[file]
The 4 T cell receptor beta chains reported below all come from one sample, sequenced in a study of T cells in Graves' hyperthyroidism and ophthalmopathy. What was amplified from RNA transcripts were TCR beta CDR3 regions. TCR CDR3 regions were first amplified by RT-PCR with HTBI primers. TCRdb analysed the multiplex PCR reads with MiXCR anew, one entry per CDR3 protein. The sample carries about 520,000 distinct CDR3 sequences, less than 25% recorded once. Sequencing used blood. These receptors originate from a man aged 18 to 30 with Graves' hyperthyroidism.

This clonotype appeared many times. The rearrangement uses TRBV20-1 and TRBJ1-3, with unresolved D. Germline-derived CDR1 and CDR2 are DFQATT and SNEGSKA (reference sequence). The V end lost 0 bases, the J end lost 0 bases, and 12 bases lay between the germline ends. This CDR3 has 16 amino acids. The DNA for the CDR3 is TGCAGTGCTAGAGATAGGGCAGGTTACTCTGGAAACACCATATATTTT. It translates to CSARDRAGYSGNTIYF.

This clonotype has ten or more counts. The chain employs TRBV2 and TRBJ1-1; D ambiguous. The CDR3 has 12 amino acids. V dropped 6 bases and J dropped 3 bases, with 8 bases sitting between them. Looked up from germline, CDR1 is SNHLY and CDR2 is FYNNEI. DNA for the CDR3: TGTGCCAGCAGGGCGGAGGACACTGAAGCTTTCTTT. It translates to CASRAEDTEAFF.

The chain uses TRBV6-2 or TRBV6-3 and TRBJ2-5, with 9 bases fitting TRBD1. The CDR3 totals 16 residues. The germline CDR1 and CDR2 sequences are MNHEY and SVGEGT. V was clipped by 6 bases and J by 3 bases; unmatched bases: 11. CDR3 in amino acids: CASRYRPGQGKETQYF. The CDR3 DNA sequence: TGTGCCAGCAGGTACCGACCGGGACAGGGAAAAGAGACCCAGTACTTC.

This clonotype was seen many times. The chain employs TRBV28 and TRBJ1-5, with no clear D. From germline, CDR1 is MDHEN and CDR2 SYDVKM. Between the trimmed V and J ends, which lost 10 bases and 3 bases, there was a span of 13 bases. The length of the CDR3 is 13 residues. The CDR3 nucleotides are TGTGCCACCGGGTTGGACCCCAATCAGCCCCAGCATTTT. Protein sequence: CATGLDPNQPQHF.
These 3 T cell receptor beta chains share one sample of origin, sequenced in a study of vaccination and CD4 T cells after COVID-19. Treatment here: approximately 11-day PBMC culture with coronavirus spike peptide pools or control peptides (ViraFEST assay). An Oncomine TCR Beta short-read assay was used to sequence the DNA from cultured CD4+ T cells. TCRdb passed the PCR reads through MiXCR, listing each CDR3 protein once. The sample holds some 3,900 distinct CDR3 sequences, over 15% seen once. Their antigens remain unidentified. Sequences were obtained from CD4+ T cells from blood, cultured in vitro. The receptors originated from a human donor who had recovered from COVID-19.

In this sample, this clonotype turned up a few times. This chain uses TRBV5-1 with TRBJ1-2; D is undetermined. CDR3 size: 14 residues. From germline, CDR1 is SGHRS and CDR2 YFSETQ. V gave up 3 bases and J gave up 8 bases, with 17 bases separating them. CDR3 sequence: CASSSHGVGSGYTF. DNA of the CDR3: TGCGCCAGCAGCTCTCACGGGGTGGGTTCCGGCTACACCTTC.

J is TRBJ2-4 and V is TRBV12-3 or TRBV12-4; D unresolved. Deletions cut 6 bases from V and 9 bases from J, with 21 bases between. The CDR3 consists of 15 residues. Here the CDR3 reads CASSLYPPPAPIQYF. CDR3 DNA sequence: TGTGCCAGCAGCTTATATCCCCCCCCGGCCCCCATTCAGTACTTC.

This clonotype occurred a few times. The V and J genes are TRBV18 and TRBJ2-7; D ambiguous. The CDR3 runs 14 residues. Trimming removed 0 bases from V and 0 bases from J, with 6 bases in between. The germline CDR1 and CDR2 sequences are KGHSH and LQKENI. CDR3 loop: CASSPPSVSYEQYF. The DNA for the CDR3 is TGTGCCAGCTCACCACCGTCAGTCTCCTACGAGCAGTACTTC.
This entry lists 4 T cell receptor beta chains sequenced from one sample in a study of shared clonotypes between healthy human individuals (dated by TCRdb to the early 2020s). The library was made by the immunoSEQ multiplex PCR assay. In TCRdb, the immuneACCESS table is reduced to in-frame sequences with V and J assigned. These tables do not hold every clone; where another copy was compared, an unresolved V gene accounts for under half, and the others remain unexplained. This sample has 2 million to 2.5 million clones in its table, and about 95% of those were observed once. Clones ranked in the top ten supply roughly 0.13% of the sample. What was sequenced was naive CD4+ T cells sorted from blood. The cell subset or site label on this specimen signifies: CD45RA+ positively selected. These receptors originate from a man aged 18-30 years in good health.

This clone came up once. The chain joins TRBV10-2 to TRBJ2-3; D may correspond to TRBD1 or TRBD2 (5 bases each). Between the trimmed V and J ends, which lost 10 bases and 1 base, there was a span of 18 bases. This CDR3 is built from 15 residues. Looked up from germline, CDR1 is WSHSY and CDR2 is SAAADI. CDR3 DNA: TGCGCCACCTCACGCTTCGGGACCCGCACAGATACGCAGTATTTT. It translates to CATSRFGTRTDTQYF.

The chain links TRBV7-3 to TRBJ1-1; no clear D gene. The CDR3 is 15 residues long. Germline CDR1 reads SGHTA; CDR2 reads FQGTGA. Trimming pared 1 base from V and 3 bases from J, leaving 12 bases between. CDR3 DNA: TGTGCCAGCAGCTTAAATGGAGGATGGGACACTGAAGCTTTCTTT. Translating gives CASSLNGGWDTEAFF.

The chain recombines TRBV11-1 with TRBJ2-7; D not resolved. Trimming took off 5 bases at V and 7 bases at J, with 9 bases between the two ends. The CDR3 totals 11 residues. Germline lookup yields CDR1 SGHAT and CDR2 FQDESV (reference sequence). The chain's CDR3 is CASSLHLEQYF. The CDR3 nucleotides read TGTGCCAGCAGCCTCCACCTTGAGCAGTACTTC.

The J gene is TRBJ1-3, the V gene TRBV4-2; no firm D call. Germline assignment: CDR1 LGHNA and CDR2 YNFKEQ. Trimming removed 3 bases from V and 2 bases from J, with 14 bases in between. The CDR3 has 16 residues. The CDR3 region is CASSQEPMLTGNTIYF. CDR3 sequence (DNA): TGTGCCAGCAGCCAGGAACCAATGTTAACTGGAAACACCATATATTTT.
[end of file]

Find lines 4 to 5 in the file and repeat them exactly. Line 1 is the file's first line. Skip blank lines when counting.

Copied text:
The chain uses TRBV6-2 or TRBV6-3 and TRBJ2-5, with 9 bases fitting TRBD1. The CDR3 totals 16 residues. The germline CDR1 and CDR2 sequences are MNHEY and SVGEGT. V was clipped by 6 bases and J by 3 bases; unmatched bases: 11. CDR3 in amino acids: CASRYRPGQGKETQYF. The CDR3 DNA sequence: TGTGCCAGCAGGTACCGACCGGGACAGGGAAAAGAGACCCAGTACTTC.

This clonotype was seen many times. The chain employs TRBV28 and TRBJ1-5, with no clear D. From germline, CDR1 is MDHEN and CDR2 SYDVKM. Between the trimmed V and J ends, which lost 10 bases and 3 bases, there was a span of 13 bases. The length of the CDR3 is 13 residues. The CDR3 nucleotides are TGTGCCACCGGGTTGGACCCCAATCAGCCCCAGCATTTT. Protein sequence: CATGLDPNQPQHF.